Congress Extends 3.4% Interest Rate for Federal Student Loans - At a Cost to Students
Just before the July deadline, Democrats and Republicans finally arrived at an agreement keeping the interest rate on federal student loans from jumping from 3.4% to 6.8%. The agreement will keep the lower student interest rates in place for another twelve months.
It sounds like a victory for students. But it comes in the midst of some serious belt-tightening over the past year—much of it in the area of student loans. While the Obama Administration at first made attempts to expand the reach of federal student loan programs, many of those gains have been significantly rolled back or offered as compromises to achieve other goals.
Costs are jumping particularly for graduate students. In the past, graduate students could qualify for subsidized Stafford loans, which did not accumulate interest while students are enrolled. Effective for loans originated after July 1, 2012, there is no subsidized loan program for graduate students. Those graduate loans will now accumulate interest while students are still in school—dramatically raising the bill for most graduate students. And there is no more six-month grace period
after graduation in which student loan interest is paused and students can
delay paying back the loan. These changes will affect approximately 1.2 million
students per year, the majority of whom are in medical or law school.
See Also: Online Medical Degree Programs
Hopefully, the economy will improve in the next ten years—and our government’s priorities will shift toward making college more accessible and affordable to everyone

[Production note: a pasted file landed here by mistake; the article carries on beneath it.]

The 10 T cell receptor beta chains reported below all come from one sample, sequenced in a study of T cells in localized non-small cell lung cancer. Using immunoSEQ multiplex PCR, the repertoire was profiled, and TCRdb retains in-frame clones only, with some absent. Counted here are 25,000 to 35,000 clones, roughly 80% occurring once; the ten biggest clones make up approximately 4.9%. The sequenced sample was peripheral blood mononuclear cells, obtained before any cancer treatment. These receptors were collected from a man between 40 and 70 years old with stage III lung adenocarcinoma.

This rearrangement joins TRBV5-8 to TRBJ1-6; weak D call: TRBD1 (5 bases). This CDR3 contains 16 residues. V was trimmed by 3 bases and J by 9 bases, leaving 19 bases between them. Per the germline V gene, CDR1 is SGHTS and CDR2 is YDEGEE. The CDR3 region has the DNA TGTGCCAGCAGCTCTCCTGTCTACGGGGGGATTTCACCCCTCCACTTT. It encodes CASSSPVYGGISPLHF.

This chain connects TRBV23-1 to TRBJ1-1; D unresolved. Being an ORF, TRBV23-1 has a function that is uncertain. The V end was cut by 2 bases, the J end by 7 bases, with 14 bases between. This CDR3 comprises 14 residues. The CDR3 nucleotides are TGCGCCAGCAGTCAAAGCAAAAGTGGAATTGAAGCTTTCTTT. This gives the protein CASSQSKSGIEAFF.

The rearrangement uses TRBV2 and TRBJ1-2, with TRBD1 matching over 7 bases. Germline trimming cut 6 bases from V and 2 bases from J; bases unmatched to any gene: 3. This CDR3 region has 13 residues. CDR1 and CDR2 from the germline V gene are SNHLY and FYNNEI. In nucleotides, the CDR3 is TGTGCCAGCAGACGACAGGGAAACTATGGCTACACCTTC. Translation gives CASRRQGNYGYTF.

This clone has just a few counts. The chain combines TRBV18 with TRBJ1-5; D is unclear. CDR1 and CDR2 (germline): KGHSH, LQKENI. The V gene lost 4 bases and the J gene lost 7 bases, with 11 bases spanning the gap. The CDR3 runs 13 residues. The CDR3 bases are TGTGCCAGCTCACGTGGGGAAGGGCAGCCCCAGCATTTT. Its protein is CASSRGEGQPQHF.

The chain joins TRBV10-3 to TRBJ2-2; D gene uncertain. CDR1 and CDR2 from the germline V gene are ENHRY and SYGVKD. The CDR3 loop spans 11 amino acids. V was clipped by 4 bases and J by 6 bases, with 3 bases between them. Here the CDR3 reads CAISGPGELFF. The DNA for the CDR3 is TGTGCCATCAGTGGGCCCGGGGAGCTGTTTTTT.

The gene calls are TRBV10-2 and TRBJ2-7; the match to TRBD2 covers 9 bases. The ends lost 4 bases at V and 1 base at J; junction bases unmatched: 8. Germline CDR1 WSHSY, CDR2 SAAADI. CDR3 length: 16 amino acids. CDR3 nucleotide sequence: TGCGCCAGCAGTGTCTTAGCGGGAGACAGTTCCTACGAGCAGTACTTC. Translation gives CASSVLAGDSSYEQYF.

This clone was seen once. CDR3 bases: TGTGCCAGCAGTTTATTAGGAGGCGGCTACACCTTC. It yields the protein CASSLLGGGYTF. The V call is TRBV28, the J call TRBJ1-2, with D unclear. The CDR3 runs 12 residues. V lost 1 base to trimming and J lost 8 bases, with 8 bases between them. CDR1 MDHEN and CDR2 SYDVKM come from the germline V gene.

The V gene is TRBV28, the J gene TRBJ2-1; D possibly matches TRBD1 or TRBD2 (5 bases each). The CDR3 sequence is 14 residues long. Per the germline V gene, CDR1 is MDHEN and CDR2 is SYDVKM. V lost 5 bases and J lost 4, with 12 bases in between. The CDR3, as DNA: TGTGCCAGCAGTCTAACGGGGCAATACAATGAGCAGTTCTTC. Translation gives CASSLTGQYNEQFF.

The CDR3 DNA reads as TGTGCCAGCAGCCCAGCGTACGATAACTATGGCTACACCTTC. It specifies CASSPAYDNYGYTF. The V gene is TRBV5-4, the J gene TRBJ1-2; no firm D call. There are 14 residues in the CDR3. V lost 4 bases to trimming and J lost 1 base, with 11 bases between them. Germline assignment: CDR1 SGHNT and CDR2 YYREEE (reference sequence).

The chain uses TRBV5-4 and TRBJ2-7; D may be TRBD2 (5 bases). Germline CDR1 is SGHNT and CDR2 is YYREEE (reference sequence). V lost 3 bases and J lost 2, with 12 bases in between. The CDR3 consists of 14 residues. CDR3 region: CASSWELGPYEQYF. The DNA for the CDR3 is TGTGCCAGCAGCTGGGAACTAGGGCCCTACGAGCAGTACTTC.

See Also: Online Graduate Degree Programs
The changes are projected to cost billions to students in the coming decade. Much of the cuts came with the Budget Control Act of 2011, during which Congress enacted significant cuts in the federal budget in order to get the debt ceiling raised for another year. The deal imposed limits on spending that continue through 2021—so more cuts may be coming down the road.
One of those is a possible cut to the Pell Grant program. This program makes up approximately 1% of all government spending—making it a prime target for budget cuts. Those who seek to protect the program may have to make compromises in other federal aid programs, such as federal work-study or loan forgiveness programs.
A Joint Select Committee on Deficit Reduction is required to approve a plan for reucing the deficit by $1.2 trillion over the next decade. If it doesn’t, spending cuts across the board will be automatically put in place applicable to the period between 2013 and 2021. These could result in further reductions to the Pell Grant program.
In all, the current political climate makes it unlikely that federal student aid will be expanded in any meaningful way within the next ten years. However, while some colleges do seem to be addressing costs, college tuition continues to increase—and is likely to continue to do so over the next decade. These changes will only serve to make college less accessible to lower-income and even middle-income students.
Hopefully, the economy will improve in the next ten years—and our government’s priorities will shift toward making college more accessible and affordable to everyone. In the meantime, college may become even more expensive—and student debt levels will continue to rise—regardless of this year’s interest rate victory.
More About Understanding Student Loans
- Credit Repair Services You Should Never Pay For
- Questions You Should Ask Before Applying for Student Loan Forbearance
- The Bank on Students Act: What It Is, and How It Could Help Student Borrowers
- How the Death of a Co-Signer Can Affect Your Student Loan
- Peer-to-Peer Student Loans: What They Are, and How They Can Help You Pay for College
- If You're Unable to Work Because of a Disability: What Happens to Your Student Loan?
- New Rules for Debt Collectors: How They Could Affect Your Student Loan
- Having Trouble Repaying Loans? The Department of Education May Be in Touch